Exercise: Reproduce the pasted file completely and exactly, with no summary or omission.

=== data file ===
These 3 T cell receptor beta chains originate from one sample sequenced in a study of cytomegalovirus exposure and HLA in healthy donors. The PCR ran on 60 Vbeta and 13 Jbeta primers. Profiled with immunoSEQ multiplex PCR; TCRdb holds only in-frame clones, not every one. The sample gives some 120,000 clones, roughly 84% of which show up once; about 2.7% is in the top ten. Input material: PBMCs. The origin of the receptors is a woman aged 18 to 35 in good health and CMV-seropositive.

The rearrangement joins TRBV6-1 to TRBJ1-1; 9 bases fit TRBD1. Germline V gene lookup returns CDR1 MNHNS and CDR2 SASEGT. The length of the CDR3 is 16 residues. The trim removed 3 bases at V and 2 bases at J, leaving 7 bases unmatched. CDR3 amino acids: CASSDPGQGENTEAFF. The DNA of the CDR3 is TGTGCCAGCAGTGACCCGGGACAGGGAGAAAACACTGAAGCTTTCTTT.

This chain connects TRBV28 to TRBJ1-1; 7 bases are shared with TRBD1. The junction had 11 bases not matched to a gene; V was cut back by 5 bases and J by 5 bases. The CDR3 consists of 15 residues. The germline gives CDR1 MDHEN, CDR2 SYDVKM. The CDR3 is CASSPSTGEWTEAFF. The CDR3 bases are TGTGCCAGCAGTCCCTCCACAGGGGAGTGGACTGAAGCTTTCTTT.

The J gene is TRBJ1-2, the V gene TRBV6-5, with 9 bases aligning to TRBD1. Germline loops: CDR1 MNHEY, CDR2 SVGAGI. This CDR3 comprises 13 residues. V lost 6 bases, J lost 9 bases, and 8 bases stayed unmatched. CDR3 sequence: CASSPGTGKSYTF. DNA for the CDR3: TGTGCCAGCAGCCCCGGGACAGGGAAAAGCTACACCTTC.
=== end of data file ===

These 3 T cell receptor beta chains originate from one sample sequenced in a study of cytomegalovirus exposure and HLA in healthy donors. The PCR ran on 60 Vbeta and 13 Jbeta primers. Profiled with immunoSEQ multiplex PCR; TCRdb holds only in-frame clones, not every one. The sample gives some 120,000 clones, roughly 84% of which show up once; about 2.7% is in the top ten. Input material: PBMCs. The origin of the receptors is a woman aged 18 to 35 in good health and CMV-seropositive.

The rearrangement joins TRBV6-1 to TRBJ1-1; 9 bases fit TRBD1. Germline V gene lookup returns CDR1 MNHNS and CDR2 SASEGT. The length of the CDR3 is 16 residues. The trim removed 3 bases at V and 2 bases at J, leaving 7 bases unmatched. CDR3 amino acids: CASSDPGQGENTEAFF. The DNA of the CDR3 is TGTGCCAGCAGTGACCCGGGACAGGGAGAAAACACTGAAGCTTTCTTT.

This chain connects TRBV28 to TRBJ1-1; 7 bases are shared with TRBD1. The junction had 11 bases not matched to a gene; V was cut back by 5 bases and J by 5 bases. The CDR3 consists of 15 residues. The germline gives CDR1 MDHEN, CDR2 SYDVKM. The CDR3 is CASSPSTGEWTEAFF. The CDR3 bases are TGTGCCAGCAGTCCCTCCACAGGGGAGTGGACTGAAGCTTTCTTT.

The J gene is TRBJ1-2, the V gene TRBV6-5, with 9 bases aligning to TRBD1. Germline loops: CDR1 MNHEY, CDR2 SVGAGI. This CDR3 comprises 13 residues. V lost 6 bases, J lost 9 bases, and 8 bases stayed unmatched. CDR3 sequence: CASSPGTGKSYTF. DNA for the CDR3: TGTGCCAGCAGCCCCGGGACAGGGAAAAGCTACACCTTC.